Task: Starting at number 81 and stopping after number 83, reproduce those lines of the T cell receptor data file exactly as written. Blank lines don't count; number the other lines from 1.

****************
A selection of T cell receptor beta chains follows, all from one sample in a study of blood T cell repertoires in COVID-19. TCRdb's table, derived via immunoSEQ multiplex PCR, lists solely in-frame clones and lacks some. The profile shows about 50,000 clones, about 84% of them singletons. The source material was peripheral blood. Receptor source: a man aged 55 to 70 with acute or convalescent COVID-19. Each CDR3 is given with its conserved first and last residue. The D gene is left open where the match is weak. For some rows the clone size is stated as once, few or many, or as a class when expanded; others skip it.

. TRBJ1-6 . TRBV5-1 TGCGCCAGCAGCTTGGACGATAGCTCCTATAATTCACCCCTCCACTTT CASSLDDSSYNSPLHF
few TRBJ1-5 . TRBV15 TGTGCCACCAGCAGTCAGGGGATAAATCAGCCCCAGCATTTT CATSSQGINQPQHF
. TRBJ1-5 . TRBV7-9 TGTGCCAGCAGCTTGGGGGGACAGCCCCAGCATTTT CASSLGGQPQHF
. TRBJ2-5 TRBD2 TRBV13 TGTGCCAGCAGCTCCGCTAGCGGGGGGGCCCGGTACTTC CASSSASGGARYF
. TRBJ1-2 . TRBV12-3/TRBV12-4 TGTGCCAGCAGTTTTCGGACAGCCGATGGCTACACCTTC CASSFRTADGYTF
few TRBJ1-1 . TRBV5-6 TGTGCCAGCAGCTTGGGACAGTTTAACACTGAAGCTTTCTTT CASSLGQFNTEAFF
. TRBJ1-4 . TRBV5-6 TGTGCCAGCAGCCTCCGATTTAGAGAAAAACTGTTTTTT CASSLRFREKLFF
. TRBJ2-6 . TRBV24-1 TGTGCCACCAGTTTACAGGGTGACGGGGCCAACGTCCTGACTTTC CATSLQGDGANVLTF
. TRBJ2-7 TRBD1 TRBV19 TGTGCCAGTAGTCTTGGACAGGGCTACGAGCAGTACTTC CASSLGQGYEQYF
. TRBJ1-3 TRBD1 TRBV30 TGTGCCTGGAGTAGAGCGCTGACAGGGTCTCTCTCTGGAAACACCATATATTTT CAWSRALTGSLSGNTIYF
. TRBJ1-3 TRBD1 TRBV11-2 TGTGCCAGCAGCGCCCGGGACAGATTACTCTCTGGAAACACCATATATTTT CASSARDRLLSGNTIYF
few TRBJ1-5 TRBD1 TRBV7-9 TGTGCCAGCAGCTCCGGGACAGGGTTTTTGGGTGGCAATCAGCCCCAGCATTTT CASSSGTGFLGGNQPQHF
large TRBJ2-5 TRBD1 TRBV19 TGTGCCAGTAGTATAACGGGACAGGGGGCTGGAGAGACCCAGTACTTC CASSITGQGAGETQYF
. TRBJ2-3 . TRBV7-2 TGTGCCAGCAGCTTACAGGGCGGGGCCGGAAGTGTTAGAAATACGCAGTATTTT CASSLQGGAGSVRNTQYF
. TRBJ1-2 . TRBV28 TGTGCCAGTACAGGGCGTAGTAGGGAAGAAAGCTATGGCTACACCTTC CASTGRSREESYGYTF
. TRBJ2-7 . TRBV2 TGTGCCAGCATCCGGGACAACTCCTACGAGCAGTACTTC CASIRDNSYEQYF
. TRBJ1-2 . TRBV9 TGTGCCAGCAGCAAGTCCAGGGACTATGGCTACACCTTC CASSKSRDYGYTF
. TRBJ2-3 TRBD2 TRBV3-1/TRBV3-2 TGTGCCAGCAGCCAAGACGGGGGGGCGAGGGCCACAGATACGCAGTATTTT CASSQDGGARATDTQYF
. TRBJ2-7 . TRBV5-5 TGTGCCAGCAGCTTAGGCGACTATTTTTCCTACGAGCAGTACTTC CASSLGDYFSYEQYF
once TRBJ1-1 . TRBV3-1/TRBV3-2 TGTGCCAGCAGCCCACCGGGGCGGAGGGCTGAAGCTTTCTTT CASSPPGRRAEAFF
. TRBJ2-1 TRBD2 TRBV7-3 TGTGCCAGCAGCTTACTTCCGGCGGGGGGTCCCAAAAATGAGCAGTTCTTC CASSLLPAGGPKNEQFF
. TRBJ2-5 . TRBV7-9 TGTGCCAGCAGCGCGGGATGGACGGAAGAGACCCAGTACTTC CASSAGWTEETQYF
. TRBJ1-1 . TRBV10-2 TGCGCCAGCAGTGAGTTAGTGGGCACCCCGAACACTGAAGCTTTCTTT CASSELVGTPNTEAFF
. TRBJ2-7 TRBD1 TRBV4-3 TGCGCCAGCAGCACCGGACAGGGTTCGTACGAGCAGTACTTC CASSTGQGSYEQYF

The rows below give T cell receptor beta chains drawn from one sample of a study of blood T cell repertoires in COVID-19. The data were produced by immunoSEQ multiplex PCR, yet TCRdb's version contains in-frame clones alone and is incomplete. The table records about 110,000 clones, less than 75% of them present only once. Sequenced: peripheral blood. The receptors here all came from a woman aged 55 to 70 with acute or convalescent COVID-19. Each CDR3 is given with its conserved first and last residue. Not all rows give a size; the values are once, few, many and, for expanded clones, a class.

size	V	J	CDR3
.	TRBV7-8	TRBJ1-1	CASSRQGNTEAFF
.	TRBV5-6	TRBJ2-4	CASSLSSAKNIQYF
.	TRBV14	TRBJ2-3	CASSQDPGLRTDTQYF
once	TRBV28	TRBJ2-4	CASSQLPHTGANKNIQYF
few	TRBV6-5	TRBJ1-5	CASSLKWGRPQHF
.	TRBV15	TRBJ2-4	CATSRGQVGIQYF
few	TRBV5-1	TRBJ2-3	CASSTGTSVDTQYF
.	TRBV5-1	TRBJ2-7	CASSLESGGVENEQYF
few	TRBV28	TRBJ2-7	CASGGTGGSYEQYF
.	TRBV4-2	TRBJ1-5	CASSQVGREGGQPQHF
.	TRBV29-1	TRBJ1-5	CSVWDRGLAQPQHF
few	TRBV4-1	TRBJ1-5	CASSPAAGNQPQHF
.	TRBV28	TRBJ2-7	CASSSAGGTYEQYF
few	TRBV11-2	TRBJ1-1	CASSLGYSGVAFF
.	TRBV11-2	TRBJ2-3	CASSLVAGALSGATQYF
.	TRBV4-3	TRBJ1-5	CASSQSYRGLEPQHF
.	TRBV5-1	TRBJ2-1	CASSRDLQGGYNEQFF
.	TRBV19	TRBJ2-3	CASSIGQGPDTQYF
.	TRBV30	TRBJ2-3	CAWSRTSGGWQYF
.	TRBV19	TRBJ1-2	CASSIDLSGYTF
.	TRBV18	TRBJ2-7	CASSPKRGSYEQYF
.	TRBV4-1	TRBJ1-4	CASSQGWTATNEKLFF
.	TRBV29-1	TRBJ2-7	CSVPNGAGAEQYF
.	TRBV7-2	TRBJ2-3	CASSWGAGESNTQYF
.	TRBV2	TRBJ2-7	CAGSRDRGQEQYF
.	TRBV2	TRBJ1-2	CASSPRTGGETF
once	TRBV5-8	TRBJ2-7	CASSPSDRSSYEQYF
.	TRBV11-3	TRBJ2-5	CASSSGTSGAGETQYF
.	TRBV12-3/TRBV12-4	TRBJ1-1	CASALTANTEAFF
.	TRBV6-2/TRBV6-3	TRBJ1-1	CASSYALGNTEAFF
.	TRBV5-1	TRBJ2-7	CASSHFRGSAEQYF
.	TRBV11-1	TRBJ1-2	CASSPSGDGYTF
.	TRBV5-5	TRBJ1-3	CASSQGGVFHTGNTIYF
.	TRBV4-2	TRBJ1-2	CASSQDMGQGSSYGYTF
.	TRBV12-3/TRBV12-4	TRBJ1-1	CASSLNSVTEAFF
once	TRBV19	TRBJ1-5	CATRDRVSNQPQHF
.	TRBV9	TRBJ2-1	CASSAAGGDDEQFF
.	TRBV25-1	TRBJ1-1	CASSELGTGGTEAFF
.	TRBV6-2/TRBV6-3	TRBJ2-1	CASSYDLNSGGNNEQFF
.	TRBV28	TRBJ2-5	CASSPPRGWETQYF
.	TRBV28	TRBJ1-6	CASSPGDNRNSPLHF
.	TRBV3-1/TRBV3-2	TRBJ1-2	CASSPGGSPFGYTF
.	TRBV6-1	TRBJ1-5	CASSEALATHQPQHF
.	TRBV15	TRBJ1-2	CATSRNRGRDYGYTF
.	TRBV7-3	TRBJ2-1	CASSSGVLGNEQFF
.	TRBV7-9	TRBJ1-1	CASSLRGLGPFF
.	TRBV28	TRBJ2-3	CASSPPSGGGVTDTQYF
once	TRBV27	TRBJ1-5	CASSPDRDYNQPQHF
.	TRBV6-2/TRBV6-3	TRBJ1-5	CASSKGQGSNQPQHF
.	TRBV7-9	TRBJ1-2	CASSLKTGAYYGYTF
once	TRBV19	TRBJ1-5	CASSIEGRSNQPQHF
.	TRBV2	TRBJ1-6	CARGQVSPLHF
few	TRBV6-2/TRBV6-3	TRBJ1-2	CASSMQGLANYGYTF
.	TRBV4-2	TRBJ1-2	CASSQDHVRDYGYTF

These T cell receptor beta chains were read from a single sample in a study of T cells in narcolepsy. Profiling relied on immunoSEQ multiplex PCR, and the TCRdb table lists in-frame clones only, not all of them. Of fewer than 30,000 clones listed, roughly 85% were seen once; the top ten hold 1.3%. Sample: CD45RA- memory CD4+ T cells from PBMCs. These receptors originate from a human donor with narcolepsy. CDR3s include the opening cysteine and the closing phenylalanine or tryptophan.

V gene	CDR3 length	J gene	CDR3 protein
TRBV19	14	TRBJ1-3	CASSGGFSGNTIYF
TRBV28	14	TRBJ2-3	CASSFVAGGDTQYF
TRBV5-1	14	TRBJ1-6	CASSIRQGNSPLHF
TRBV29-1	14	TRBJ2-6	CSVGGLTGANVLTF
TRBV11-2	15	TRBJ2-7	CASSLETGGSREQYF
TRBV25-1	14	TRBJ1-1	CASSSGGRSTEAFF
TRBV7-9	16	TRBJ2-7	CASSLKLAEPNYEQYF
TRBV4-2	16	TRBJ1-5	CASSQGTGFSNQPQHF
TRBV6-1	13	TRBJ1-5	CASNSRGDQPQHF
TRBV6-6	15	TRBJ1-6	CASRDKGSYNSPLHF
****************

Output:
.	TRBV4-2	TRBJ1-2	CASSQDHVRDYGYTF

These T cell receptor beta chains were read from a single sample in a study of T cells in narcolepsy. Profiling relied on immunoSEQ multiplex PCR, and the TCRdb table lists in-frame clones only, not all of them. Of fewer than 30,000 clones listed, roughly 85% were seen once; the top ten hold 1.3%. Sample: CD45RA- memory CD4+ T cells from PBMCs. These receptors originate from a human donor with narcolepsy. CDR3s include the opening cysteine and the closing phenylalanine or tryptophan.

V gene	CDR3 length	J gene	CDR3 protein